Seifert analysis: The defensive line is far ahead of the secondary in terms of credibility and potential to impact games. At different points in their careers, defensive end Kyle Vanden Bosch and defensive tackle Corey Williams have been dominant pass-rushers relative to their positions. The sky is the limit for defensive tackle Ndamukong Suh. The Lions' pass defense will go as far as their pass rush takes them. It stands to reason they should at least cut down on opponents' downfield percentage; more pass rush equals less time to let long passes develop. As for coverage, it probably couldn't be much worse than last season.
Issue: Although it settled in the second half of the season, the Packers' pass protection allowed NFL-high sack levels.
Stats & Information revelation: The Packers allowed 31 sacks against defensive formations of four or fewer pass-rushers, tied for the league lead. That rate speaks to consistent 1-on-1 defeats.
Seifert analysis: Some might question the wisdom of bringing back a pair of 30-something tackles. But the Packers at least have smoothed out the cliff they started last season on. They have a more reliable safety net should Clifton or Tauscher falter or get injured, and Bulaga promises a solid future at one of the tackle positions. Quarterback Aaron Rodgers also has agreed there are times he should throw the ball quicker. The combination of better depth and Rodgers' experience should minimize the issues Green Bay suffered through last season.
Issue: Elite quarterbacks scorched the Packers' pass defense last season.
Stats & Information revelation: Despite disappointing performances against Minnesota, Pittsburgh and -- in the playoffs -- Arizona, the Packers led the NFL in defense against four-receiver sets.
How the Packers responded: They took only one aggressive step to address their personnel here: Trading up to draft safety Morgan Burnett. Otherwise, they are counting on the healthy return of cornerbacks Al Harris, Will Blackmon, Pat Lee and Brandon Underwood. They also are hoping Brad Jones can provide consistent pass rush as an outside linebacker.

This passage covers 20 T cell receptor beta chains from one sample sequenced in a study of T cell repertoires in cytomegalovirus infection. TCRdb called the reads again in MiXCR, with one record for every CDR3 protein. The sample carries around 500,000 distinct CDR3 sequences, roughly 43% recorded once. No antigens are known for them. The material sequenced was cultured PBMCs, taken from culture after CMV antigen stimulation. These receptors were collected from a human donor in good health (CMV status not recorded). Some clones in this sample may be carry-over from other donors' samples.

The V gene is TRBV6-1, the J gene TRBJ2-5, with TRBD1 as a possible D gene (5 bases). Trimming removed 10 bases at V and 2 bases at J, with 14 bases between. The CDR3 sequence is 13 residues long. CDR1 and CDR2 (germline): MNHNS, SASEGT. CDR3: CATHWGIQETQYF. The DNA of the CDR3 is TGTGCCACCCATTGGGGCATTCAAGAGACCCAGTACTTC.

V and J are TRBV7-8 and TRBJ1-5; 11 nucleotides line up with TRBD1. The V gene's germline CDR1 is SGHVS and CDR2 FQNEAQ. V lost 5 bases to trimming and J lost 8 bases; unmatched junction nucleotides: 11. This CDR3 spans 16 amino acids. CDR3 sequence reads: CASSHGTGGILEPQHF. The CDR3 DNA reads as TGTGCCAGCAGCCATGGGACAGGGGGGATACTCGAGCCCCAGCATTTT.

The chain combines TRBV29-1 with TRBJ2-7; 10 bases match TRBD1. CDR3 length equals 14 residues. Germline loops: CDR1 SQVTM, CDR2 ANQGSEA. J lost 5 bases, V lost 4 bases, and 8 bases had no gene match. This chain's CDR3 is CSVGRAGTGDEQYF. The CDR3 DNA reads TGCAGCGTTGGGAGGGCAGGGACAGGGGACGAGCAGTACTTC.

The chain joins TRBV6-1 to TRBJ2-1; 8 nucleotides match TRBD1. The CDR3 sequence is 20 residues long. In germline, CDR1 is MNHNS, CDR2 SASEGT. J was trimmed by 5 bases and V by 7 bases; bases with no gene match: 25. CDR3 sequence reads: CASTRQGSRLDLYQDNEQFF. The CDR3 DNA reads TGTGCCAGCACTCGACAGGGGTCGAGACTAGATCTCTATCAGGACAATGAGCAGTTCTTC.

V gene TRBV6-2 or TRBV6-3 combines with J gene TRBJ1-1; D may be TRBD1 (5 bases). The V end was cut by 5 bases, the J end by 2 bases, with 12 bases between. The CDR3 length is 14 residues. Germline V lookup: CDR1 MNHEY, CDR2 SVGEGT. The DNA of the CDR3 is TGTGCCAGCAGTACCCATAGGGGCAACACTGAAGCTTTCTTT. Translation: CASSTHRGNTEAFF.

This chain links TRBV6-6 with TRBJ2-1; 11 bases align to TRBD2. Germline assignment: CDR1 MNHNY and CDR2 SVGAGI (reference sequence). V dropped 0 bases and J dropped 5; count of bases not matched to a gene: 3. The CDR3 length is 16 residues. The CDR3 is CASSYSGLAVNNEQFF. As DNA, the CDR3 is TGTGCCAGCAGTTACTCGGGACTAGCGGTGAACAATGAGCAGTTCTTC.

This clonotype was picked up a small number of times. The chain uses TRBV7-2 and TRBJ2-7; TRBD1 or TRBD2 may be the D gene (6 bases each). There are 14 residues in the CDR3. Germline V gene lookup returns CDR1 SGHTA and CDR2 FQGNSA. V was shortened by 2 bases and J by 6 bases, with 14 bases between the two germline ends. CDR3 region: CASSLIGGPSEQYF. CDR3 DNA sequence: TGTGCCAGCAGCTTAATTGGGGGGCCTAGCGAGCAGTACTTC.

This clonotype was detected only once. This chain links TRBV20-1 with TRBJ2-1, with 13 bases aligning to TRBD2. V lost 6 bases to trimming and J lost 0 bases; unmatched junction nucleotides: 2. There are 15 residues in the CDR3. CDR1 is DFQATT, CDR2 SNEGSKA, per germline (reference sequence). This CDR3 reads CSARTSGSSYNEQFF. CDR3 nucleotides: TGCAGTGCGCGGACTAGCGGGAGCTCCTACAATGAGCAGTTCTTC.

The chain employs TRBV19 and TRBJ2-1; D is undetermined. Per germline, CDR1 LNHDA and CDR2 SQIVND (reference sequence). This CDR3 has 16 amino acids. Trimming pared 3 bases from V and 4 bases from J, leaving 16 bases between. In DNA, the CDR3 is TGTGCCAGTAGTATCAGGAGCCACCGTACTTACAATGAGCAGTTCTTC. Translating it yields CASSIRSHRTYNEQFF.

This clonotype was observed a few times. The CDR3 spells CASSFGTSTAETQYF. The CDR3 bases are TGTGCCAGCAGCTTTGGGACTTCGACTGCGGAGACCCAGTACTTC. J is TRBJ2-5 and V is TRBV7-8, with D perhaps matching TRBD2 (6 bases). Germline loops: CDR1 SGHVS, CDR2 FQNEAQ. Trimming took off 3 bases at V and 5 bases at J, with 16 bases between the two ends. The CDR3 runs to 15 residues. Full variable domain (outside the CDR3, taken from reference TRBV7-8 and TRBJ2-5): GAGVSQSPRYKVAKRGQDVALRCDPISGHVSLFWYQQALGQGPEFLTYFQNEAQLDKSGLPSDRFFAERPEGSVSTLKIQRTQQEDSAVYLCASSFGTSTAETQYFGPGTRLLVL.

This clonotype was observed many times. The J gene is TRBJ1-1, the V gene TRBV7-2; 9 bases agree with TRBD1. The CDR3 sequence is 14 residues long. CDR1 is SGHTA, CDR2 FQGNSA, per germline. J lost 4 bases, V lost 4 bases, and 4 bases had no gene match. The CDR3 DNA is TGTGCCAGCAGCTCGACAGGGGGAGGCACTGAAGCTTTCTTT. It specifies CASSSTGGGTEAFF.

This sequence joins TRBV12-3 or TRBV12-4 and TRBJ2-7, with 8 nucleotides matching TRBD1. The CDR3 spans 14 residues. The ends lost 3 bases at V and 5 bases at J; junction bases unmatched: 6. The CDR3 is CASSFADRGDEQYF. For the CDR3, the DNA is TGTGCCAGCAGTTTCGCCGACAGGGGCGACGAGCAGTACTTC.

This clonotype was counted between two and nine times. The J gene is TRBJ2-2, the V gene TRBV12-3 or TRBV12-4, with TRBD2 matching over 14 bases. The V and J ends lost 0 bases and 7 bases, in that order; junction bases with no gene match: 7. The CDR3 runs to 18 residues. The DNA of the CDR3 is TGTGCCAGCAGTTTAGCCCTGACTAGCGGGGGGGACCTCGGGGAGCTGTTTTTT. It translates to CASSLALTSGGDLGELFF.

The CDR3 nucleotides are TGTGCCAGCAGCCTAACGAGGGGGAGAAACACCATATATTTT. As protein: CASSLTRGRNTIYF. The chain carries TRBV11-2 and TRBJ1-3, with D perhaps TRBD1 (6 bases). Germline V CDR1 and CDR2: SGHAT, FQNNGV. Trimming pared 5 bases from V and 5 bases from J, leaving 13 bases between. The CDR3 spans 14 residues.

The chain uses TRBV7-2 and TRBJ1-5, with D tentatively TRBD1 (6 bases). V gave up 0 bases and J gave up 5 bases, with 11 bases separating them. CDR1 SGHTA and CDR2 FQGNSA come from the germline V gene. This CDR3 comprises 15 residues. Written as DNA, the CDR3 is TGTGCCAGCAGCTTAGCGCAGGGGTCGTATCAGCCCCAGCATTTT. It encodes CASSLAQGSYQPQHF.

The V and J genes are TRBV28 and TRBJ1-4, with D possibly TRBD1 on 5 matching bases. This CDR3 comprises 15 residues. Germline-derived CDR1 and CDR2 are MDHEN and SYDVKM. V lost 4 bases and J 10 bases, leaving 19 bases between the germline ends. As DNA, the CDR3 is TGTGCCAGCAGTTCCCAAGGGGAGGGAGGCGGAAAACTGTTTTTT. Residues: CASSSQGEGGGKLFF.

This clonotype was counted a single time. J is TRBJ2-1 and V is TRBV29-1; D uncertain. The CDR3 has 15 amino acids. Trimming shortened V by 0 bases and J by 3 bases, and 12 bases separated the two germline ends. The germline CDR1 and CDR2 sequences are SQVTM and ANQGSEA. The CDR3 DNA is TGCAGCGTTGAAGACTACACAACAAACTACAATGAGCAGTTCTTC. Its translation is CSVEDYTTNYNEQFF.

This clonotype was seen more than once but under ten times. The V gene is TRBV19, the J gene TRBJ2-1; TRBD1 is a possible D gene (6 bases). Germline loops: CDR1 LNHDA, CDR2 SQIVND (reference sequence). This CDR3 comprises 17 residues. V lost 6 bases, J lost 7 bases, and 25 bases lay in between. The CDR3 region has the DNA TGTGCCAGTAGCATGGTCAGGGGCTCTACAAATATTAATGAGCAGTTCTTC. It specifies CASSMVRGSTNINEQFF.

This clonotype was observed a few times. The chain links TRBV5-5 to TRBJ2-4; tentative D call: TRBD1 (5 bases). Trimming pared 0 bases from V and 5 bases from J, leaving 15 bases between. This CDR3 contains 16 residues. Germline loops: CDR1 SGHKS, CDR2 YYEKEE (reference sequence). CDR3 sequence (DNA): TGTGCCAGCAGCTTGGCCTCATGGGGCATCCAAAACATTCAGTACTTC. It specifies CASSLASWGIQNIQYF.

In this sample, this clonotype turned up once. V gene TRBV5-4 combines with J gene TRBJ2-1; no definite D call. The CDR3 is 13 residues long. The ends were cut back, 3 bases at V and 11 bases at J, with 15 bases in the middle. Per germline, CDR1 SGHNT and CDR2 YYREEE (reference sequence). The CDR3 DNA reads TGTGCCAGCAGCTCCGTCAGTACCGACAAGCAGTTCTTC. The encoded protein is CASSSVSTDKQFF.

Seifert analysis: Although this statistic is culled from a relatively small sample of the Packers' defensive plays, it might help explain why they are not as worked up about this situation as some of us are. Like it or not, they have chosen not to overreact to some disappointing games against Hall of Fame-caliber quarterbacks. They're trusting their developmental system to give them the personnel reinforcements they need. It should also be re-emphasized that they'll take on "elite" quarterbacks in only three games this season: Twice against Minnesota's Brett Favre, assuming he doesn't retire, and once against New England's Tom Brady.
Issue: Minnesota's running game was less effective in 2009.
Stats & Information revelation: Nearly 27 percent of the Vikings' rushing attempts went for no gain or a loss, the second-highest rate in the NFL.
How the Vikings responded: Allowing Taylor to depart via free agency. Trading up to draft Toby Gerhart, a 231-pound tailback.
Seifert analysis: The Taylor-Gerhart swap will be secondary to the larger issues Minnesota must address. First, they'll need more even-handed performances from an offensive line that introduced two new starters in center John Sullivan and right tackle Phil Loadholt. Second, tailback Adrian Peterson must continue his career-long efforts to contain his aggressiveness long enough to allow the hole to develop. It's an especially important task in a zone-blocking scheme.
Stats & Information revelation: Even with Williams' advancing age, the Vikings' up-the-gut defense still led the NFL by allowing 3.0 yards per carry last season.
Seifert analysis: The Vikings are satisfied with their depth at both defensive tackle positions and have long groomed Evans to replace Pat Williams. No matter whom they acquire, there will be a drop-off if their two starters are suspended concurrently. The bigger issue is finding a long-term replacement for Pat Williams. Is Evans the guy? He'll get his chance to prove it should the suspensions stand.